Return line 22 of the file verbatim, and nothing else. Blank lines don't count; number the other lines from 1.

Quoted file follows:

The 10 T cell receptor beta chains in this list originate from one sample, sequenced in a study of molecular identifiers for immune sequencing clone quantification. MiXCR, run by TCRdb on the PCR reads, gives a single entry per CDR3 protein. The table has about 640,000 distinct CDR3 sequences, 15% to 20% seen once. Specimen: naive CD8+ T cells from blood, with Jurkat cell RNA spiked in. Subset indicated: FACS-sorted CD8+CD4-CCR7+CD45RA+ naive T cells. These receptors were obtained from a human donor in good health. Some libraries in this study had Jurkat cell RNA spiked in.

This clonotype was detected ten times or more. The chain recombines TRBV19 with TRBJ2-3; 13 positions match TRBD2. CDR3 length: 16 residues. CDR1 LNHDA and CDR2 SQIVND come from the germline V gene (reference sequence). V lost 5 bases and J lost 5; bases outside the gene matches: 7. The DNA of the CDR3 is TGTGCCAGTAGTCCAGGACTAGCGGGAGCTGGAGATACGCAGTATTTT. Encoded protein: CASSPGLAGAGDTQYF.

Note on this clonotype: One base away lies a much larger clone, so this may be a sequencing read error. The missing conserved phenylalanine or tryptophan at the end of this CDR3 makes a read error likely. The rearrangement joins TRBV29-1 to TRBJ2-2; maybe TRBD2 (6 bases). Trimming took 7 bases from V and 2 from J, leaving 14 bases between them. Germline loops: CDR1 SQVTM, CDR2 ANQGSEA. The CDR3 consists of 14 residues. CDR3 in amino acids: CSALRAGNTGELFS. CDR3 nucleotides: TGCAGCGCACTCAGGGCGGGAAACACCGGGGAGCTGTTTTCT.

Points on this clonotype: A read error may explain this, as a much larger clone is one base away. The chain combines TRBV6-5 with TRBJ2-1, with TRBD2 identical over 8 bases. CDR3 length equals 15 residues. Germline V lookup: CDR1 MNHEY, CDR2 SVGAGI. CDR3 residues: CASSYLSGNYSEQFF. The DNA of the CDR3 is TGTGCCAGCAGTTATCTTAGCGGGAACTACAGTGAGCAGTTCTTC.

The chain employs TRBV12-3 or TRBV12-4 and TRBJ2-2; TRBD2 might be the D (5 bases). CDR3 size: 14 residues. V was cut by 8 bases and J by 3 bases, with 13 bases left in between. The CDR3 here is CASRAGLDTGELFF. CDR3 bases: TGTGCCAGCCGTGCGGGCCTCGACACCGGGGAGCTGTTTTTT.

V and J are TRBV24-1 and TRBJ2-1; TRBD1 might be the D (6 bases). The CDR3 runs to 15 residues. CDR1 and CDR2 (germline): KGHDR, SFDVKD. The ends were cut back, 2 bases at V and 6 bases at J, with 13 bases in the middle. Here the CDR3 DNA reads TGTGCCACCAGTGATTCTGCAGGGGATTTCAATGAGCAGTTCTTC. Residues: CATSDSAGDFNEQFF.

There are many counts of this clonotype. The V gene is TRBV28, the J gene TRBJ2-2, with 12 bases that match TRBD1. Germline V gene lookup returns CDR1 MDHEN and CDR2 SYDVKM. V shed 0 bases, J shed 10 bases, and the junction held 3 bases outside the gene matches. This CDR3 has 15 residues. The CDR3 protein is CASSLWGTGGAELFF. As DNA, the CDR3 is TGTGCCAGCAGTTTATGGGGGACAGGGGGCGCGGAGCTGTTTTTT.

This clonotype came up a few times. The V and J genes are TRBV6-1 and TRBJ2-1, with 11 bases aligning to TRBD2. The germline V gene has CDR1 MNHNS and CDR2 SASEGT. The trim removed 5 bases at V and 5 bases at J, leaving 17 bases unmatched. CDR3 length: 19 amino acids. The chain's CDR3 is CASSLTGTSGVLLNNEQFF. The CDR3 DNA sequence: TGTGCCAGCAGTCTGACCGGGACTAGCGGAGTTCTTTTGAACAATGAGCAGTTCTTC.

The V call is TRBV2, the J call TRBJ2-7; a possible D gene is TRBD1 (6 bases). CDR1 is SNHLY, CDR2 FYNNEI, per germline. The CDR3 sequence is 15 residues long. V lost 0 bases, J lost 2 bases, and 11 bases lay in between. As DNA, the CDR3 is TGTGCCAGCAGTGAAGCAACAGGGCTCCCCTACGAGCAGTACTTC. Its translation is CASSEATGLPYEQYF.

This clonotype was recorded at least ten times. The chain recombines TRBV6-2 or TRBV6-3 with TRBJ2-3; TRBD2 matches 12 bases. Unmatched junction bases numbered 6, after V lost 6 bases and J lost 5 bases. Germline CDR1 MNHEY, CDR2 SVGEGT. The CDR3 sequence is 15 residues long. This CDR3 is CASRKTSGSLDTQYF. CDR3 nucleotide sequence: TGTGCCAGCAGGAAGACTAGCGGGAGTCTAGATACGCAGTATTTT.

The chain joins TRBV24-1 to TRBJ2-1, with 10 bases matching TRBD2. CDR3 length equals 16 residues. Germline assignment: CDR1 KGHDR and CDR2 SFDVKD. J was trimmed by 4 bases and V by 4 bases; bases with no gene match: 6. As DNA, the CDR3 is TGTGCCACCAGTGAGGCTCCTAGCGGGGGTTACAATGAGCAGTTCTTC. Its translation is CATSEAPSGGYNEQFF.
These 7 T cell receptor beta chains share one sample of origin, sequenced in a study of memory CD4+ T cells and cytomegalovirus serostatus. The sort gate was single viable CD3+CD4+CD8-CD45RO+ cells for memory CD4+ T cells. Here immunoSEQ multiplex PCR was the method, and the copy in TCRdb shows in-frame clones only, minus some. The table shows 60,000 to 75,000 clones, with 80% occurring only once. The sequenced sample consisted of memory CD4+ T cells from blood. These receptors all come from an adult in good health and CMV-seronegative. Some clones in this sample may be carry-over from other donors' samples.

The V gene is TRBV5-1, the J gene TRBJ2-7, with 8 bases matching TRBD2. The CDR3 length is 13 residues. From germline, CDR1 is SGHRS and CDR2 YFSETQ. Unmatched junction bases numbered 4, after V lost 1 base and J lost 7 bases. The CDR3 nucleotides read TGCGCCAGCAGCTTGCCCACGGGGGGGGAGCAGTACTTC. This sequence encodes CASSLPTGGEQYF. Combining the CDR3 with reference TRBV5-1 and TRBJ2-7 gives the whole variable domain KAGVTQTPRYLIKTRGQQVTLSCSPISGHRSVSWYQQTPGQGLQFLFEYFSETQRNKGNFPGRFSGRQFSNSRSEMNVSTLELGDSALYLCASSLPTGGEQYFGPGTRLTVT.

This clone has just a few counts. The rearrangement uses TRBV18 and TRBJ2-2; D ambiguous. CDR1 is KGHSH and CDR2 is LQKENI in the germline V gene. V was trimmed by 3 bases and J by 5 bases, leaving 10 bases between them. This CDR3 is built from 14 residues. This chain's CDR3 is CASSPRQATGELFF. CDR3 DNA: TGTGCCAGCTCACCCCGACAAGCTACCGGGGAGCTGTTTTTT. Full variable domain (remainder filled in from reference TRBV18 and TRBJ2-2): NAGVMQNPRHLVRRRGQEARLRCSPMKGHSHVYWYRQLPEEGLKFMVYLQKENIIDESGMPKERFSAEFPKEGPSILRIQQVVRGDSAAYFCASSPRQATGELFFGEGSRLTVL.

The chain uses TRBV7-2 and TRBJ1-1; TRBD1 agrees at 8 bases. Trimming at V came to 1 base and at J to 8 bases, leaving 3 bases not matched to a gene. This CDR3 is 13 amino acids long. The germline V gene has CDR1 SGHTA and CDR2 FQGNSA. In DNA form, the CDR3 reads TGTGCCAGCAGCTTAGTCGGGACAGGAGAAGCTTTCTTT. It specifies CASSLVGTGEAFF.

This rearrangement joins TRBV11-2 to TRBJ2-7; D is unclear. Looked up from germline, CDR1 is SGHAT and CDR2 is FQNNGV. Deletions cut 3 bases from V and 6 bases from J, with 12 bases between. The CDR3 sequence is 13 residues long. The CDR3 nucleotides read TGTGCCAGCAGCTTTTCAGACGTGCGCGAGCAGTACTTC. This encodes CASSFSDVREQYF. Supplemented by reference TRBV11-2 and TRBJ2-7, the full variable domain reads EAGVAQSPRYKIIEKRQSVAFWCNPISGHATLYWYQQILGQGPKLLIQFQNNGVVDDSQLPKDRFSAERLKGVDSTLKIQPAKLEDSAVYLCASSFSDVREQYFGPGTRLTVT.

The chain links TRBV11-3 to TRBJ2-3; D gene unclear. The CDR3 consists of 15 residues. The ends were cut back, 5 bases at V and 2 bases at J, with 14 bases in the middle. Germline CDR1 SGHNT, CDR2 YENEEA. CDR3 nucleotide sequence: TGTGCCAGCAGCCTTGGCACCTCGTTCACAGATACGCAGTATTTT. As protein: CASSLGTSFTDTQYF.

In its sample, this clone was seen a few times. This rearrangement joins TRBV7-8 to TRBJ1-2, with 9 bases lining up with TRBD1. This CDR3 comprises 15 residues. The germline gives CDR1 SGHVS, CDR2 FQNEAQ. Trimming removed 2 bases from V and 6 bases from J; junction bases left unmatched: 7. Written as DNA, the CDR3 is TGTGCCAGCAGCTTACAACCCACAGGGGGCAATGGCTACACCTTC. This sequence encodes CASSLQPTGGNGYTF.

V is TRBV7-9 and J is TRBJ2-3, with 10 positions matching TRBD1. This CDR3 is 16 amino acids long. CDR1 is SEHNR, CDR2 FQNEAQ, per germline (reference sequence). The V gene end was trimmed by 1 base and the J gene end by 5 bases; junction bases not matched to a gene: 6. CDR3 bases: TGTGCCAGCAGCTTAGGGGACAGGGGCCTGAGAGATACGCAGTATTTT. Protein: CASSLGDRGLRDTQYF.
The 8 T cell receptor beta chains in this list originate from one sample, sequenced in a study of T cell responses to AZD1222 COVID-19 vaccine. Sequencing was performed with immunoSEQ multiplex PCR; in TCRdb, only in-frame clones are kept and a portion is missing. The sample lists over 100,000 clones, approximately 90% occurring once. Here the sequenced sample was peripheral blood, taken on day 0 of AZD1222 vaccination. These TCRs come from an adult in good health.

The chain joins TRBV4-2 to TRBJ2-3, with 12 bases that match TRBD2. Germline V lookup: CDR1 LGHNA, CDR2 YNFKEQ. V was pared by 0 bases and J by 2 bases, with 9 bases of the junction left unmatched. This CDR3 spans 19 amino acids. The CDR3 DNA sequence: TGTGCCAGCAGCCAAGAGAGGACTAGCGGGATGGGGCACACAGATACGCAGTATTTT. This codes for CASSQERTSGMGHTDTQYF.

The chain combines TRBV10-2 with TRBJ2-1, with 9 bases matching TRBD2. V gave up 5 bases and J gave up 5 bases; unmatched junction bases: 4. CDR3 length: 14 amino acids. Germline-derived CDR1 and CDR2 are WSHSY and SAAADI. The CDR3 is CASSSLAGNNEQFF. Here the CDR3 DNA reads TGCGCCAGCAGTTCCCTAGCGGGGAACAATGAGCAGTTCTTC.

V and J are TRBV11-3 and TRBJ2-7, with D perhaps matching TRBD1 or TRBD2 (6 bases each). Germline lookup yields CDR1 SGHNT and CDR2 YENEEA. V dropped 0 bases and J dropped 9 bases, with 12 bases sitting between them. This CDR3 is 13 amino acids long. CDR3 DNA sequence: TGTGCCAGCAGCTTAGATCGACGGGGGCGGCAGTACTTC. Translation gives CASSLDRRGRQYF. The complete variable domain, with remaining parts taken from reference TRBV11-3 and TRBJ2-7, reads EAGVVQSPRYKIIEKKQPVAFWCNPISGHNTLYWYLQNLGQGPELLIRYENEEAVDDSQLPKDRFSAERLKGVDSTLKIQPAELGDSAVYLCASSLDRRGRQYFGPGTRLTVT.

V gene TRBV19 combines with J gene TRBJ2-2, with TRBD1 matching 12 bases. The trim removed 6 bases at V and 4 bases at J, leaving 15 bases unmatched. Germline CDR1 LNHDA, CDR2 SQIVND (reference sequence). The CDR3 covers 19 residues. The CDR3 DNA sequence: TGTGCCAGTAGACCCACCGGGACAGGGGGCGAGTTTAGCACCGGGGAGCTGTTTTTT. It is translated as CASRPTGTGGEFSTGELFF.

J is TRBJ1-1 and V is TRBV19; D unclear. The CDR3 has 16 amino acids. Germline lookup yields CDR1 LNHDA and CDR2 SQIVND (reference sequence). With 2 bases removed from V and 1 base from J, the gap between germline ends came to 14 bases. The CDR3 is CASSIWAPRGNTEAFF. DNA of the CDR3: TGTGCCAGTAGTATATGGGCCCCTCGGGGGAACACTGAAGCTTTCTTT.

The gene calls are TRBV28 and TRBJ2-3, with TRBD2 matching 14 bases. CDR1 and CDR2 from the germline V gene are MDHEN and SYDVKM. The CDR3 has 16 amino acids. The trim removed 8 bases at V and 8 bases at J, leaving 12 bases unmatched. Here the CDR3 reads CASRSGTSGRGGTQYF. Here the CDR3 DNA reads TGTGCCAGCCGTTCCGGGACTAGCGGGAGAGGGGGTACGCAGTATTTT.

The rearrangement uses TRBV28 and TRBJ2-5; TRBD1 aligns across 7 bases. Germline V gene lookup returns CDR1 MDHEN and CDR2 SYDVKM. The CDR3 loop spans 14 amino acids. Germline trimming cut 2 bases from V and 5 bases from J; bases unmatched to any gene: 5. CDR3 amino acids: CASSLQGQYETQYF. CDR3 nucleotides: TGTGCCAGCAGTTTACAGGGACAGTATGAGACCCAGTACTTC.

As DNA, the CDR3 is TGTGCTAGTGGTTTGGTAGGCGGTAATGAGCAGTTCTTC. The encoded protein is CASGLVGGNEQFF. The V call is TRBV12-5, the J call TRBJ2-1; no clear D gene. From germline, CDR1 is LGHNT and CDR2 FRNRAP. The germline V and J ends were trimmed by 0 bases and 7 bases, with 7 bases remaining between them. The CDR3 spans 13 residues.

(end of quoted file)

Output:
The chain combines TRBV10-2 with TRBJ2-1, with 9 bases matching TRBD2. V gave up 5 bases and J gave up 5 bases; unmatched junction bases: 4. CDR3 length: 14 amino acids. Germline-derived CDR1 and CDR2 are WSHSY and SAAADI. The CDR3 is CASSSLAGNNEQFF. Here the CDR3 DNA reads TGCGCCAGCAGTTCCCTAGCGGGGAACAATGAGCAGTTCTTC.